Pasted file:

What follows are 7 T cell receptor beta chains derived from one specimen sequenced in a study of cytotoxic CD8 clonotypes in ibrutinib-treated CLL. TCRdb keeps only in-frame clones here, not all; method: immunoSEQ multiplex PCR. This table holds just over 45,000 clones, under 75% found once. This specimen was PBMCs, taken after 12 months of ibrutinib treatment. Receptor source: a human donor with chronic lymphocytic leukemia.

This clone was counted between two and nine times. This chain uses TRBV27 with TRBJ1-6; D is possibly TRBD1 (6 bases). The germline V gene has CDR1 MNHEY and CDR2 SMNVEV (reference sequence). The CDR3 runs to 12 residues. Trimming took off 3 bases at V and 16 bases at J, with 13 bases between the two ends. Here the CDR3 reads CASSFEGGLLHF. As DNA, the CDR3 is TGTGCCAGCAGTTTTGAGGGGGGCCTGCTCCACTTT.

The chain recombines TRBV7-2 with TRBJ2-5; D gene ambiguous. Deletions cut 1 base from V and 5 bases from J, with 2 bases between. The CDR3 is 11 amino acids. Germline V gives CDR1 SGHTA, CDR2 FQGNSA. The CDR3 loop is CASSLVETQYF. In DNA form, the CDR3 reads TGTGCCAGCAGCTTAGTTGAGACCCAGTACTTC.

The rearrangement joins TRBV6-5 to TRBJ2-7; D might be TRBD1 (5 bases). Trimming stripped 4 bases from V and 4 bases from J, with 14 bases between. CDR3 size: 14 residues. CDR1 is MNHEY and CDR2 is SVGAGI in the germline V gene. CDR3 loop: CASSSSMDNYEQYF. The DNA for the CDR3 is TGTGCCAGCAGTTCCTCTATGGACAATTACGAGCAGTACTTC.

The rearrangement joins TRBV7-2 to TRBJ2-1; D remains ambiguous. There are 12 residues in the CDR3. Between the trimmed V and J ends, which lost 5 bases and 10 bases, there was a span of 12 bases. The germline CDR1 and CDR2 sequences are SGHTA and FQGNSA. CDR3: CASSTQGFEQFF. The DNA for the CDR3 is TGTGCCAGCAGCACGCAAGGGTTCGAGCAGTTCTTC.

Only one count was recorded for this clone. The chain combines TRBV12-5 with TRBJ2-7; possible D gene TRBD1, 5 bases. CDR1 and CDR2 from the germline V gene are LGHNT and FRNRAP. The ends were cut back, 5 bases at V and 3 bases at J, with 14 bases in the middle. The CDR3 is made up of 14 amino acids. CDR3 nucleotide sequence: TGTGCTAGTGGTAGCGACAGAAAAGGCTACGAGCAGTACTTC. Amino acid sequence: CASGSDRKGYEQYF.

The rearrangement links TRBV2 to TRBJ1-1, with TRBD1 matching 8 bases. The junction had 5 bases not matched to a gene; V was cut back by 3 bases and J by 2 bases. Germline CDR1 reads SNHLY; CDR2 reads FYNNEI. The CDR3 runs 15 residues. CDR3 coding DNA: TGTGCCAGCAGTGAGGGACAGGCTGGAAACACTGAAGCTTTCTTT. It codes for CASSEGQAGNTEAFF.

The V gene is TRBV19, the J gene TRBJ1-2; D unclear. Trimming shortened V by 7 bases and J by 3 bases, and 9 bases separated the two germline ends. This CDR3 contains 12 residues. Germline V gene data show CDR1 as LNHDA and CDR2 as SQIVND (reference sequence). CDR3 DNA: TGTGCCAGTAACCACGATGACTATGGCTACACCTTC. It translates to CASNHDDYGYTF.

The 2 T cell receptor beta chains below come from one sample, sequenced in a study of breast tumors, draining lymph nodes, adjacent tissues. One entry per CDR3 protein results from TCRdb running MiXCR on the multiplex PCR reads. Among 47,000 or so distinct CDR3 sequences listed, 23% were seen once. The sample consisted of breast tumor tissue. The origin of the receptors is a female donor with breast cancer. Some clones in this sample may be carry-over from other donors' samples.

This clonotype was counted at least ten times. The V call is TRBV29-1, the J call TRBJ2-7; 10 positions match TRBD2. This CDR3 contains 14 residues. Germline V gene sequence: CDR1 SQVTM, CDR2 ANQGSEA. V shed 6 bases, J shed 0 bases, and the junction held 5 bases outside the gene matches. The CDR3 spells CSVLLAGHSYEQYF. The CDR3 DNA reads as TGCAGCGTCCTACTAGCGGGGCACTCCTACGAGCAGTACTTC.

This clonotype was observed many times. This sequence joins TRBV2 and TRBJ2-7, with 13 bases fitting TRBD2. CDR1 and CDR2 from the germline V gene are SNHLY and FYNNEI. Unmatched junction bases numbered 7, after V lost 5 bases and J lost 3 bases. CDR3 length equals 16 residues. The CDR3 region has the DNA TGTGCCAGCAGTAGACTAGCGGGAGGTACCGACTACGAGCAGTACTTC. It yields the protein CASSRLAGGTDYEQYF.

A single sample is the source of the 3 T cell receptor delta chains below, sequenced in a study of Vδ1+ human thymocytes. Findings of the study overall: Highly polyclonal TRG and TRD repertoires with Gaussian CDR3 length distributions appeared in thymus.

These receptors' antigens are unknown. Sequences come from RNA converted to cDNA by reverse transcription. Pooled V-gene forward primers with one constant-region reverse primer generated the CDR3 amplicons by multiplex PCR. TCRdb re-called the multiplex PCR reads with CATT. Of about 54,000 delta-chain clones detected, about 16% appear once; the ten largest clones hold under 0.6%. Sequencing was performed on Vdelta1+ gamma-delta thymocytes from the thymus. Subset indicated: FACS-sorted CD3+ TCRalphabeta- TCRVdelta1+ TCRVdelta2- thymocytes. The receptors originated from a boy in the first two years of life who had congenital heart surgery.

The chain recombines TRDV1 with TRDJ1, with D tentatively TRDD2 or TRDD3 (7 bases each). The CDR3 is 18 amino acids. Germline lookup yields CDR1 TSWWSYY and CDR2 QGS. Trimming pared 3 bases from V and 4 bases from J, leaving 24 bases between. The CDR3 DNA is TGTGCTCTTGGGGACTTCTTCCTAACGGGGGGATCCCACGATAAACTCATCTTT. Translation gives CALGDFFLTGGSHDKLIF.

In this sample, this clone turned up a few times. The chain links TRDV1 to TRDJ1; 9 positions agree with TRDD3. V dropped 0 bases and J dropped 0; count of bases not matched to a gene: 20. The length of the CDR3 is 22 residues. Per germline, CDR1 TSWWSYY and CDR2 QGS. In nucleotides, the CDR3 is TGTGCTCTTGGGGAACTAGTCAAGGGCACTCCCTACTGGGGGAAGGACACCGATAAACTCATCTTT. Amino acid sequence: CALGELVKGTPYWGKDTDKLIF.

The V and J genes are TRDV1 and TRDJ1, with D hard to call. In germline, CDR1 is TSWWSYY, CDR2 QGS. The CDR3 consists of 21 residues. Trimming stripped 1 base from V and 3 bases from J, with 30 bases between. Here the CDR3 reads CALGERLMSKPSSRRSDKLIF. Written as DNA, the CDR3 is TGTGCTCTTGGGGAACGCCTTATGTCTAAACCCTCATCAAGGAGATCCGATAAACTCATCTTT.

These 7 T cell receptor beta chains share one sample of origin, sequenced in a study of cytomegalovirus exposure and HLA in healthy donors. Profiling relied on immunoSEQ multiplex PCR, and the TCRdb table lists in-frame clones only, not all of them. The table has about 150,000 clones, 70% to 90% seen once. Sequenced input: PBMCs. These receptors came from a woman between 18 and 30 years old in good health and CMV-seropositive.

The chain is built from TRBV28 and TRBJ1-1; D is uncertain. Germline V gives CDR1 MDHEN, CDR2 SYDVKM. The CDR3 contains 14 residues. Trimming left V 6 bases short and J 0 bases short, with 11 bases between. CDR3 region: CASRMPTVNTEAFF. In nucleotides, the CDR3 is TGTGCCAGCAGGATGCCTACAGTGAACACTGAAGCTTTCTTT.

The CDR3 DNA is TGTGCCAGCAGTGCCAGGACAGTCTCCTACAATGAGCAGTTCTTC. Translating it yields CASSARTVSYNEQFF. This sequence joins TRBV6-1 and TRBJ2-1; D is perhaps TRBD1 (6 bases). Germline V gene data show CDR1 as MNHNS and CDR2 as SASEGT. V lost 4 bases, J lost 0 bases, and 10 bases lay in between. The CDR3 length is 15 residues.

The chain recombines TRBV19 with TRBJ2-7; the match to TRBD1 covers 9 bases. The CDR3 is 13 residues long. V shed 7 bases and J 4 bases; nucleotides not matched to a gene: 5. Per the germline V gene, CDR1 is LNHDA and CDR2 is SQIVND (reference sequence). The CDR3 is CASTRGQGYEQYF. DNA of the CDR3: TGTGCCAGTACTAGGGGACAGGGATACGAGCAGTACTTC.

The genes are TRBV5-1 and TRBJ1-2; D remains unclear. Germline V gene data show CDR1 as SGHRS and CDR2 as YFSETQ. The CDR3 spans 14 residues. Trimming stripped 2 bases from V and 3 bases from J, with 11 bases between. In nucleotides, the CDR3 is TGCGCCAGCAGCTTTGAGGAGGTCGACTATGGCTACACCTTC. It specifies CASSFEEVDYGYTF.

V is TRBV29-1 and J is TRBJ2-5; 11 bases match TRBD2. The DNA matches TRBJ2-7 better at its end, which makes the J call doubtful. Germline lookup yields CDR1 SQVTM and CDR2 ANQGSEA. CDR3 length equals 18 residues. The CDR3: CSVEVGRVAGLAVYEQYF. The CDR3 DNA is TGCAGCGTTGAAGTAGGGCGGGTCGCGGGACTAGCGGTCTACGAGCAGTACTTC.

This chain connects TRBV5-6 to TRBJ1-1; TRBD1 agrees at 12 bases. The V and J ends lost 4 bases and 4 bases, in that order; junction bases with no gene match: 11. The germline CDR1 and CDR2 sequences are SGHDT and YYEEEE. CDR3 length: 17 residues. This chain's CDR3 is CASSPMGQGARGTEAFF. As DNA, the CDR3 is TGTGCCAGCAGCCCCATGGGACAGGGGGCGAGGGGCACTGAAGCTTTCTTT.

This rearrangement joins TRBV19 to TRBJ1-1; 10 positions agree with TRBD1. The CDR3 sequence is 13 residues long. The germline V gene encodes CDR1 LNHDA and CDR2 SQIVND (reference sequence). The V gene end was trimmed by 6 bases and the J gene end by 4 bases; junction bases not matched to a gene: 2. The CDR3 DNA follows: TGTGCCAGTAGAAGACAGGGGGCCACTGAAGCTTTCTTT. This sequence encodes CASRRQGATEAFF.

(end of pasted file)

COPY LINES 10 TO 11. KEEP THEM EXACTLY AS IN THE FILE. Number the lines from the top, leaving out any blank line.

This clonotype was counted at least ten times. The V call is TRBV29-1, the J call TRBJ2-7; 10 positions match TRBD2. This CDR3 contains 14 residues. Germline V gene sequence: CDR1 SQVTM, CDR2 ANQGSEA. V shed 6 bases, J shed 0 bases, and the junction held 5 bases outside the gene matches. The CDR3 spells CSVLLAGHSYEQYF. The CDR3 DNA reads as TGCAGCGTCCTACTAGCGGGGCACTCCTACGAGCAGTACTTC.

This clonotype was observed many times. This sequence joins TRBV2 and TRBJ2-7, with 13 bases fitting TRBD2. CDR1 and CDR2 from the germline V gene are SNHLY and FYNNEI. Unmatched junction bases numbered 7, after V lost 5 bases and J lost 3 bases. CDR3 length equals 16 residues. The CDR3 region has the DNA TGTGCCAGCAGTAGACTAGCGGGAGGTACCGACTACGAGCAGTACTTC. It yields the protein CASSRLAGGTDYEQYF.